How Slowly is Medicare Spending Growing?

In a recent article in the New England Journal of Medicine, two members of the Center for Studying Health System Change contend the recent slowdown in Medicare spending growth is not a fluke and is indicative of the future.

Paul Ginsburg, PhD, president of HSC, and Chapin White, PhD, senior health researcher at HSC, show that Medicare spending growth has, in fact, slowed considerably over the past few years. Medicare expenditures per beneficiary were in line with the growth of the economy in both 2010 and 2011. In August 2011, the Medicare actuary predicted the Part B premium for 2012 would be $106.60, but the actual premium was only $99.90. And last month, the Congressional Budget Office also lowered its 10-year Medicare spending projection by $69 million.

However, there are also long-term trends, many enforced by Congress, that lead toward "tighter Medicare payment policy," they wrote. For example, the Deficit Reduction Act of 2005 reduced payment rates for imaging, home health services and durable medical equipment. The Medicare Improvements for Patients and Providers Act of 2008 also significantly cut Medicare Advantage plans. Finally, the annual Congressional override of the sustainable growth rate — although problematic — has slowed physician fees to fall way behind inflation.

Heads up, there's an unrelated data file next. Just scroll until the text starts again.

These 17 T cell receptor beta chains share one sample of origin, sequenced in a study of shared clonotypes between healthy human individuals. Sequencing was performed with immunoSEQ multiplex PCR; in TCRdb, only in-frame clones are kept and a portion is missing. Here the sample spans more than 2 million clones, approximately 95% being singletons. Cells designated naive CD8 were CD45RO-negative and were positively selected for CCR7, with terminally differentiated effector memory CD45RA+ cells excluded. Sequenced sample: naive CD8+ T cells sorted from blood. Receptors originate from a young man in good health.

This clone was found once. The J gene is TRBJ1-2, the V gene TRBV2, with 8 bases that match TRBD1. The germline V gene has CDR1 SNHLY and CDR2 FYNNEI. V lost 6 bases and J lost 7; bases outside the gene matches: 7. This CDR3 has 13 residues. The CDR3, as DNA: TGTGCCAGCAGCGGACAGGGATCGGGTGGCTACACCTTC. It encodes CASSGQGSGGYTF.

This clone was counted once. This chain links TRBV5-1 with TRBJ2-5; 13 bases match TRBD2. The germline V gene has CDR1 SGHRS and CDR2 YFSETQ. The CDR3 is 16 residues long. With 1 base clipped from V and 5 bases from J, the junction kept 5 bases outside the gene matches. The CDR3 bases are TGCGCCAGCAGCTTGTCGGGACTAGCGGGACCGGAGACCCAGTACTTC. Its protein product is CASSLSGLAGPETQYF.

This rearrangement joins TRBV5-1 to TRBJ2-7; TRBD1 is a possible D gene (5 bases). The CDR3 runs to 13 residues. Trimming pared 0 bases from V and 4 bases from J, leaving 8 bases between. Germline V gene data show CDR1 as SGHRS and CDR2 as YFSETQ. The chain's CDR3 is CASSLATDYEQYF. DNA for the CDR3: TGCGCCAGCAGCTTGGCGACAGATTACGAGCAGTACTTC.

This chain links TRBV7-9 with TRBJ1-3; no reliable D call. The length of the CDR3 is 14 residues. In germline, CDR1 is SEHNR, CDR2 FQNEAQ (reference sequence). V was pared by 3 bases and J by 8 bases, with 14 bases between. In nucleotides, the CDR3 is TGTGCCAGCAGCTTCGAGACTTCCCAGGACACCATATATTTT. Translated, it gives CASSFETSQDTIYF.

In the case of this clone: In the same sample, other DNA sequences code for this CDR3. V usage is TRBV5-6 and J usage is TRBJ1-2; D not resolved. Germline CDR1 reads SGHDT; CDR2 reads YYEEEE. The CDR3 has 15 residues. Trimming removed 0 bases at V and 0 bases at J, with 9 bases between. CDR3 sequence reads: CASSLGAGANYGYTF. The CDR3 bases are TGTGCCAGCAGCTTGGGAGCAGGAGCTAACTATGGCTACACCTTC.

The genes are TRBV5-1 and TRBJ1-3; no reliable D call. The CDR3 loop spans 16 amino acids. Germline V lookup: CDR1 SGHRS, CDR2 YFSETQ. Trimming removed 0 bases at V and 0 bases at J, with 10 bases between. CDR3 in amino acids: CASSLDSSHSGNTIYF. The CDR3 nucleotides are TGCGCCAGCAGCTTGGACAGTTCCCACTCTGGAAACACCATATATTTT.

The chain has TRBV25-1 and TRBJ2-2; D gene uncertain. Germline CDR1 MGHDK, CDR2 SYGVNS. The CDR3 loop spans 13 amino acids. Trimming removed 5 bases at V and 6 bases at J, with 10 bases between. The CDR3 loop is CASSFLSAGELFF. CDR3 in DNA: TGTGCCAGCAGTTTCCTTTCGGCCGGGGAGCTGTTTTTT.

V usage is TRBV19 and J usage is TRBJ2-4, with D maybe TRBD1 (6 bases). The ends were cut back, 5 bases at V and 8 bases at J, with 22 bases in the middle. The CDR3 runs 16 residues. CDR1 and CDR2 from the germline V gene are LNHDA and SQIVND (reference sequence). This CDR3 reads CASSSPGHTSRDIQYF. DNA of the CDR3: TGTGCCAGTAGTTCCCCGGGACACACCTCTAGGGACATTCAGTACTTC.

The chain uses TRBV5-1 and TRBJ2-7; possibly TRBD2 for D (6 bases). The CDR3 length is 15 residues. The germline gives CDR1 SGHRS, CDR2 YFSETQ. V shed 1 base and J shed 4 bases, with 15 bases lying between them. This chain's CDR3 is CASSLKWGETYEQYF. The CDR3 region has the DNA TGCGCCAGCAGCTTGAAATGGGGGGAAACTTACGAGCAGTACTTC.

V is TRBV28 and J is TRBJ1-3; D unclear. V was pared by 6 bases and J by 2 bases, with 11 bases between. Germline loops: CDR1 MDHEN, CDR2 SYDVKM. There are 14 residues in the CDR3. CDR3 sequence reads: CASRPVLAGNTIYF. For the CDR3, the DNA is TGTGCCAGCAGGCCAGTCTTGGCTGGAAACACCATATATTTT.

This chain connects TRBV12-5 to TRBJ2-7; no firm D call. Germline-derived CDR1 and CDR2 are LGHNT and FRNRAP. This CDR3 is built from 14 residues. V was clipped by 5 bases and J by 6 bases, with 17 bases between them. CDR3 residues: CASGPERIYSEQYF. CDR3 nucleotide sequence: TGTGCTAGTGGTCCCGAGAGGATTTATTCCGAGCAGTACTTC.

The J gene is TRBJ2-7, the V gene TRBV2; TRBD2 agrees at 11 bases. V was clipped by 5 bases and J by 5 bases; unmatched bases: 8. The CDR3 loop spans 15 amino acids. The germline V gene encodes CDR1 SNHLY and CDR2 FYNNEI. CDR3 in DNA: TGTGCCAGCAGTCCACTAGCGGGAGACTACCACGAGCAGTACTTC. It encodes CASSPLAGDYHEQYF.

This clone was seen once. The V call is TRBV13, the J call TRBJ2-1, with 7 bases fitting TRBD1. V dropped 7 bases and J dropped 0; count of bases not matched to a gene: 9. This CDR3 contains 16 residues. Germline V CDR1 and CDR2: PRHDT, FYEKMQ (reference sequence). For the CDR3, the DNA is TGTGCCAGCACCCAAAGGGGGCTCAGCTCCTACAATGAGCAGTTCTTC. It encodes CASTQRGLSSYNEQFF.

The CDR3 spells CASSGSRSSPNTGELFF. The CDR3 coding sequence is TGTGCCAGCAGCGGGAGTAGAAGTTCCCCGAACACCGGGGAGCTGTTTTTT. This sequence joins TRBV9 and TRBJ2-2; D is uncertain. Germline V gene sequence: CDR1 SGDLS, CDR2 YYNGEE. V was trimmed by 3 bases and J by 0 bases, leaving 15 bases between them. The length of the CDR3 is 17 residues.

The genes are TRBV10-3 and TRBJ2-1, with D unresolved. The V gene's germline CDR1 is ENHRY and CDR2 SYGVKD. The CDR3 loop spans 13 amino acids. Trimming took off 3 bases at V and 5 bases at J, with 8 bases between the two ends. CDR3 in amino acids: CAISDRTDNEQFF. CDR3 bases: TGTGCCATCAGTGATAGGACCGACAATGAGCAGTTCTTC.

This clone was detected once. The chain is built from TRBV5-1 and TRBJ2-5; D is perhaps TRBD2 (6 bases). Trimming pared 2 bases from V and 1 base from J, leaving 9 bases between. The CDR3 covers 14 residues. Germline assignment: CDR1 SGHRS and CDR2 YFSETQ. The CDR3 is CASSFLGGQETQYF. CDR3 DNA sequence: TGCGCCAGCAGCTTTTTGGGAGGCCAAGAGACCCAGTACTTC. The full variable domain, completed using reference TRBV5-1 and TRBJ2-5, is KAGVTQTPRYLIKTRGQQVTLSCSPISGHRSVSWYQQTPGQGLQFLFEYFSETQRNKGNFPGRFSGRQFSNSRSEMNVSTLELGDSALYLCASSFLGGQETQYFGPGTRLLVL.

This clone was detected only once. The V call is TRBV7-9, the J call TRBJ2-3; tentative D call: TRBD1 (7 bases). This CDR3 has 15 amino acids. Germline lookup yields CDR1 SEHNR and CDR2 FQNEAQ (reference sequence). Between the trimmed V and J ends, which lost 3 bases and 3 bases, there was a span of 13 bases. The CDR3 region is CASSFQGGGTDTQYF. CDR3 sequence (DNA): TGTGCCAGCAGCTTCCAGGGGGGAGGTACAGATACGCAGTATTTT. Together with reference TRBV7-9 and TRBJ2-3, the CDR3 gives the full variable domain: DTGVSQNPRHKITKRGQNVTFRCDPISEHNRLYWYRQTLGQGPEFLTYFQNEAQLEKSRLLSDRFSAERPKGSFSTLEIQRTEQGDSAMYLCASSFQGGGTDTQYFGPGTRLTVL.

Enter the Patient Protection and Affordable Care Act. The authors said the PPACA permanently slows the growth in Medicare payment rates for almost every provider other than physicians, but questions have been raised about how sustainable those reductions will be. "As the frequent SGR fixes have demonstrated, when sustaining past budget decisions seems like a bad idea, they are not sustained," they wrote.

Dr. Ginsburg and Dr. White conclude that historically, "simple-minded" Medicare payment cuts lead to broader payment reform, similar to the PPACA. Accountable care organizations, bundled payments and other payment reforms have the potential to increase the efficiency of healthcare delivery and Medicare spending, similar to the inpatient prospective payment system, they wrote.

More Articles on Medicare:

The 2012 Payroll Tax-SGR Bill: What It Means for Hospitals

St. Vincent's HealthCare CFO Mark Doyle: 3 Burning Questions Right Now

Which States, Specialties Contributed Most to the SGR Deficit?

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